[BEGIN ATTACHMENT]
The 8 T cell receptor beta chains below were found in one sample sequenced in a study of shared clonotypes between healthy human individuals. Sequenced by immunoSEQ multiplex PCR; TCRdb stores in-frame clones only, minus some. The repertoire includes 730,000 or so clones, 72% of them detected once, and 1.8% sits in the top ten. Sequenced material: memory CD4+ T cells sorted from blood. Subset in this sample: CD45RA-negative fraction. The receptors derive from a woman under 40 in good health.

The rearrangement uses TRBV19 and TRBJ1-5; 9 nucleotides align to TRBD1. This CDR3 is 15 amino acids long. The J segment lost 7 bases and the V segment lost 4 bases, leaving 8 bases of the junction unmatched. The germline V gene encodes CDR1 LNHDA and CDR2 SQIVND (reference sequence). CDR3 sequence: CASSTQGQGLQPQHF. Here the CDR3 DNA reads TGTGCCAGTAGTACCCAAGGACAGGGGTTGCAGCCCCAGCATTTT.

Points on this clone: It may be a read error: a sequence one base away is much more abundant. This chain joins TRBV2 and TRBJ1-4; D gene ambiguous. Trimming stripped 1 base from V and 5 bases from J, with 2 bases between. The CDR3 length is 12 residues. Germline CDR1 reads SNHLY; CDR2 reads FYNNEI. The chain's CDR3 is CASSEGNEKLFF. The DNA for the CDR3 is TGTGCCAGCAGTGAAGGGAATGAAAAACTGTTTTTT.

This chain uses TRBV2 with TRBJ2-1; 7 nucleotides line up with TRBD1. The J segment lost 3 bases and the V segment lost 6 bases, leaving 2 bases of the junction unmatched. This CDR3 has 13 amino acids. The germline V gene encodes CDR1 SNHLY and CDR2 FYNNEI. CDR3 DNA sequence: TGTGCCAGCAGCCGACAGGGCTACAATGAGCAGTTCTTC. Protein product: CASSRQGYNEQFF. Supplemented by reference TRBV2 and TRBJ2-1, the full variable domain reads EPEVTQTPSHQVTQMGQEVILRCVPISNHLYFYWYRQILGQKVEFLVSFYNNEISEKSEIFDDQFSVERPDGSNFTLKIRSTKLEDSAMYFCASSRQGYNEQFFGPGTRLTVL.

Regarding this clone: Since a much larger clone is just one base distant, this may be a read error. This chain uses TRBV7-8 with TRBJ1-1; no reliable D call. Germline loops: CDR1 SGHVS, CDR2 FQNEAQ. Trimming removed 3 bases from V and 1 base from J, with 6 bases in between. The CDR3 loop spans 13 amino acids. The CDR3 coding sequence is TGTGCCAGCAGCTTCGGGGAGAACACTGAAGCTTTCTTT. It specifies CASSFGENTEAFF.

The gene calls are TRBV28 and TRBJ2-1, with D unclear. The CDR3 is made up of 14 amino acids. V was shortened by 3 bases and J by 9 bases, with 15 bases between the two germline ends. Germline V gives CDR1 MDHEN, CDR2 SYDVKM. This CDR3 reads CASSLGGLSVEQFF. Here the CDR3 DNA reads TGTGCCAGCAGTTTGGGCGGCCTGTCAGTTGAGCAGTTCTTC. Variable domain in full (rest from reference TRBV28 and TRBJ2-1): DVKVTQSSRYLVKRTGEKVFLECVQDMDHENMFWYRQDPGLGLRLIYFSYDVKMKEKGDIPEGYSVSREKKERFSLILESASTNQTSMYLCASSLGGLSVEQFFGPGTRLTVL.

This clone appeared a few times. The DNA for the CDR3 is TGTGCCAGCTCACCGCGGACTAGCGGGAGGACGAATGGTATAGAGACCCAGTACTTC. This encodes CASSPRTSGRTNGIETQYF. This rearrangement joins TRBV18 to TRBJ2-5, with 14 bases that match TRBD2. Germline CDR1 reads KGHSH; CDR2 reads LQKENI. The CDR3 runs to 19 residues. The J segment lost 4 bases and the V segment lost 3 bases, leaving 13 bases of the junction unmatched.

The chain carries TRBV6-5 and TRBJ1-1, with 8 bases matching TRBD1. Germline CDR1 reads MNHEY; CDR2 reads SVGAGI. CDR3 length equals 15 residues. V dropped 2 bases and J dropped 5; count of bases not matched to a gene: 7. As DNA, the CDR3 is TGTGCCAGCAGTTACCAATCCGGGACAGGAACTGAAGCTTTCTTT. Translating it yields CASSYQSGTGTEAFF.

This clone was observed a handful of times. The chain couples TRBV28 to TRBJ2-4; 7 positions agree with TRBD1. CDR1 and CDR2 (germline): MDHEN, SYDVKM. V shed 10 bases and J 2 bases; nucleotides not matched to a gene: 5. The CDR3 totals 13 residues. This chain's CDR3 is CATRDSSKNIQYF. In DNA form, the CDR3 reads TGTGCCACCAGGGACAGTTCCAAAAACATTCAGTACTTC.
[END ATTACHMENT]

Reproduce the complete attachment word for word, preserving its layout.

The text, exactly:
The 8 T cell receptor beta chains below were found in one sample sequenced in a study of shared clonotypes between healthy human individuals. Sequenced by immunoSEQ multiplex PCR; TCRdb stores in-frame clones only, minus some. The repertoire includes 730,000 or so clones, 72% of them detected once, and 1.8% sits in the top ten. Sequenced material: memory CD4+ T cells sorted from blood. Subset in this sample: CD45RA-negative fraction. The receptors derive from a woman under 40 in good health.

The rearrangement uses TRBV19 and TRBJ1-5; 9 nucleotides align to TRBD1. This CDR3 is 15 amino acids long. The J segment lost 7 bases and the V segment lost 4 bases, leaving 8 bases of the junction unmatched. The germline V gene encodes CDR1 LNHDA and CDR2 SQIVND (reference sequence). CDR3 sequence: CASSTQGQGLQPQHF. Here the CDR3 DNA reads TGTGCCAGTAGTACCCAAGGACAGGGGTTGCAGCCCCAGCATTTT.

Points on this clone: It may be a read error: a sequence one base away is much more abundant. This chain joins TRBV2 and TRBJ1-4; D gene ambiguous. Trimming stripped 1 base from V and 5 bases from J, with 2 bases between. The CDR3 length is 12 residues. Germline CDR1 reads SNHLY; CDR2 reads FYNNEI. The chain's CDR3 is CASSEGNEKLFF. The DNA for the CDR3 is TGTGCCAGCAGTGAAGGGAATGAAAAACTGTTTTTT.

This chain uses TRBV2 with TRBJ2-1; 7 nucleotides line up with TRBD1. The J segment lost 3 bases and the V segment lost 6 bases, leaving 2 bases of the junction unmatched. This CDR3 has 13 amino acids. The germline V gene encodes CDR1 SNHLY and CDR2 FYNNEI. CDR3 DNA sequence: TGTGCCAGCAGCCGACAGGGCTACAATGAGCAGTTCTTC. Protein product: CASSRQGYNEQFF. Supplemented by reference TRBV2 and TRBJ2-1, the full variable domain reads EPEVTQTPSHQVTQMGQEVILRCVPISNHLYFYWYRQILGQKVEFLVSFYNNEISEKSEIFDDQFSVERPDGSNFTLKIRSTKLEDSAMYFCASSRQGYNEQFFGPGTRLTVL.

Regarding this clone: Since a much larger clone is just one base distant, this may be a read error. This chain uses TRBV7-8 with TRBJ1-1; no reliable D call. Germline loops: CDR1 SGHVS, CDR2 FQNEAQ. Trimming removed 3 bases from V and 1 base from J, with 6 bases in between. The CDR3 loop spans 13 amino acids. The CDR3 coding sequence is TGTGCCAGCAGCTTCGGGGAGAACACTGAAGCTTTCTTT. It specifies CASSFGENTEAFF.

The gene calls are TRBV28 and TRBJ2-1, with D unclear. The CDR3 is made up of 14 amino acids. V was shortened by 3 bases and J by 9 bases, with 15 bases between the two germline ends. Germline V gives CDR1 MDHEN, CDR2 SYDVKM. This CDR3 reads CASSLGGLSVEQFF. Here the CDR3 DNA reads TGTGCCAGCAGTTTGGGCGGCCTGTCAGTTGAGCAGTTCTTC. Variable domain in full (rest from reference TRBV28 and TRBJ2-1): DVKVTQSSRYLVKRTGEKVFLECVQDMDHENMFWYRQDPGLGLRLIYFSYDVKMKEKGDIPEGYSVSREKKERFSLILESASTNQTSMYLCASSLGGLSVEQFFGPGTRLTVL.

This clone appeared a few times. The DNA for the CDR3 is TGTGCCAGCTCACCGCGGACTAGCGGGAGGACGAATGGTATAGAGACCCAGTACTTC. This encodes CASSPRTSGRTNGIETQYF. This rearrangement joins TRBV18 to TRBJ2-5, with 14 bases that match TRBD2. Germline CDR1 reads KGHSH; CDR2 reads LQKENI. The CDR3 runs to 19 residues. The J segment lost 4 bases and the V segment lost 3 bases, leaving 13 bases of the junction unmatched.

The chain carries TRBV6-5 and TRBJ1-1, with 8 bases matching TRBD1. Germline CDR1 reads MNHEY; CDR2 reads SVGAGI. CDR3 length equals 15 residues. V dropped 2 bases and J dropped 5; count of bases not matched to a gene: 7. As DNA, the CDR3 is TGTGCCAGCAGTTACCAATCCGGGACAGGAACTGAAGCTTTCTTT. Translating it yields CASSYQSGTGTEAFF.

This clone was observed a handful of times. The chain couples TRBV28 to TRBJ2-4; 7 positions agree with TRBD1. CDR1 and CDR2 (germline): MDHEN, SYDVKM. V shed 10 bases and J 2 bases; nucleotides not matched to a gene: 5. The CDR3 totals 13 residues. This chain's CDR3 is CATRDSSKNIQYF. In DNA form, the CDR3 reads TGTGCCACCAGGGACAGTTCCAAAAACATTCAGTACTTC.